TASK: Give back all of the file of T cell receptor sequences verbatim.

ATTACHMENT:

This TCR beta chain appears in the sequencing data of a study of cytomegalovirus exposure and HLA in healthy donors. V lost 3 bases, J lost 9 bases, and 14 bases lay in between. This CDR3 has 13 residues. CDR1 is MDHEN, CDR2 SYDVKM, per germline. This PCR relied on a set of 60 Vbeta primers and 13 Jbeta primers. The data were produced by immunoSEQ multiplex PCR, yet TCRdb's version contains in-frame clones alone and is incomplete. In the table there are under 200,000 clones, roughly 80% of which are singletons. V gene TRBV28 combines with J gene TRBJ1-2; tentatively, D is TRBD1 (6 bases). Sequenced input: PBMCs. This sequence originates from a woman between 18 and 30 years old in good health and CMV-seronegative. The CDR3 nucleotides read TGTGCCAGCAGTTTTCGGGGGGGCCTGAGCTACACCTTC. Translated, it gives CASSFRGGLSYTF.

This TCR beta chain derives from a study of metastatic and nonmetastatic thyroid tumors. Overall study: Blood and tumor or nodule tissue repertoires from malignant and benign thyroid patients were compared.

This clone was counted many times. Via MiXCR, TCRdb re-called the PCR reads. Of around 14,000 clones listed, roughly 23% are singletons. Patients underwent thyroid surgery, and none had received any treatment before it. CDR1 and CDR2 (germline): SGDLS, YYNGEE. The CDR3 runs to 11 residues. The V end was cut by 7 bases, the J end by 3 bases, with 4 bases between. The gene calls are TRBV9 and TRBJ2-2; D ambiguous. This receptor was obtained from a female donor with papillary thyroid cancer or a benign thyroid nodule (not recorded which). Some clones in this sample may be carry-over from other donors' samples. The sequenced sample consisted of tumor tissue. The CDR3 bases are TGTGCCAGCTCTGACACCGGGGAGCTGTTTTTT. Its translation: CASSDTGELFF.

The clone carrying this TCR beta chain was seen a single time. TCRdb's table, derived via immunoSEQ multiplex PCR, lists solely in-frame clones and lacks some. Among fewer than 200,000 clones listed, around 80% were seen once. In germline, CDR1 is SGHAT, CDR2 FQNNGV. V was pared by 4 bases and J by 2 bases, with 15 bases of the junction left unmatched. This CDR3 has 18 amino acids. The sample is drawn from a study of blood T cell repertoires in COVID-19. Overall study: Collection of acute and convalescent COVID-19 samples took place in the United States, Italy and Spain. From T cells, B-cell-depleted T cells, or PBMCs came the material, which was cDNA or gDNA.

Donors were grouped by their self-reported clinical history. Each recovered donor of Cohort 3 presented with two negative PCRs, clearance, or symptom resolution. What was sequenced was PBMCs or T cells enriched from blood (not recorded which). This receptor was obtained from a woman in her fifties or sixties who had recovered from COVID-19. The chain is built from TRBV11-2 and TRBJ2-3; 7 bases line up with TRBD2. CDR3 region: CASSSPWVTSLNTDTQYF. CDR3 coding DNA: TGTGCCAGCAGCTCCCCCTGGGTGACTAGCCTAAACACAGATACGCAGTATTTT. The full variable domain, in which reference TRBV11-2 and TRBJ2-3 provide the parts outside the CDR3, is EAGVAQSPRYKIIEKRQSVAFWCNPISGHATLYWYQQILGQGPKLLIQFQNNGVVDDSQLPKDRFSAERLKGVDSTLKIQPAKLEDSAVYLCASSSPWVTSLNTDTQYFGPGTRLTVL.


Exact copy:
This TCR beta chain appears in the sequencing data of a study of cytomegalovirus exposure and HLA in healthy donors. V lost 3 bases, J lost 9 bases, and 14 bases lay in between. This CDR3 has 13 residues. CDR1 is MDHEN, CDR2 SYDVKM, per germline. This PCR relied on a set of 60 Vbeta primers and 13 Jbeta primers. The data were produced by immunoSEQ multiplex PCR, yet TCRdb's version contains in-frame clones alone and is incomplete. In the table there are under 200,000 clones, roughly 80% of which are singletons. V gene TRBV28 combines with J gene TRBJ1-2; tentatively, D is TRBD1 (6 bases). Sequenced input: PBMCs. This sequence originates from a woman between 18 and 30 years old in good health and CMV-seronegative. The CDR3 nucleotides read TGTGCCAGCAGTTTTCGGGGGGGCCTGAGCTACACCTTC. Translated, it gives CASSFRGGLSYTF.

This TCR beta chain derives from a study of metastatic and nonmetastatic thyroid tumors. Overall study: Blood and tumor or nodule tissue repertoires from malignant and benign thyroid patients were compared.

This clone was counted many times. Via MiXCR, TCRdb re-called the PCR reads. Of around 14,000 clones listed, roughly 23% are singletons. Patients underwent thyroid surgery, and none had received any treatment before it. CDR1 and CDR2 (germline): SGDLS, YYNGEE. The CDR3 runs to 11 residues. The V end was cut by 7 bases, the J end by 3 bases, with 4 bases between. The gene calls are TRBV9 and TRBJ2-2; D ambiguous. This receptor was obtained from a female donor with papillary thyroid cancer or a benign thyroid nodule (not recorded which). Some clones in this sample may be carry-over from other donors' samples. The sequenced sample consisted of tumor tissue. The CDR3 bases are TGTGCCAGCTCTGACACCGGGGAGCTGTTTTTT. Its translation: CASSDTGELFF.

The clone carrying this TCR beta chain was seen a single time. TCRdb's table, derived via immunoSEQ multiplex PCR, lists solely in-frame clones and lacks some. Among fewer than 200,000 clones listed, around 80% were seen once. In germline, CDR1 is SGHAT, CDR2 FQNNGV. V was pared by 4 bases and J by 2 bases, with 15 bases of the junction left unmatched. This CDR3 has 18 amino acids. The sample is drawn from a study of blood T cell repertoires in COVID-19. Overall study: Collection of acute and convalescent COVID-19 samples took place in the United States, Italy and Spain. From T cells, B-cell-depleted T cells, or PBMCs came the material, which was cDNA or gDNA.

Donors were grouped by their self-reported clinical history. Each recovered donor of Cohort 3 presented with two negative PCRs, clearance, or symptom resolution. What was sequenced was PBMCs or T cells enriched from blood (not recorded which). This receptor was obtained from a woman in her fifties or sixties who had recovered from COVID-19. The chain is built from TRBV11-2 and TRBJ2-3; 7 bases line up with TRBD2. CDR3 region: CASSSPWVTSLNTDTQYF. CDR3 coding DNA: TGTGCCAGCAGCTCCCCCTGGGTGACTAGCCTAAACACAGATACGCAGTATTTT. The full variable domain, in which reference TRBV11-2 and TRBJ2-3 provide the parts outside the CDR3, is EAGVAQSPRYKIIEKRQSVAFWCNPISGHATLYWYQQILGQGPKLLIQFQNNGVVDDSQLPKDRFSAERLKGVDSTLKIQPAKLEDSAVYLCASSSPWVTSLNTDTQYFGPGTRLTVL.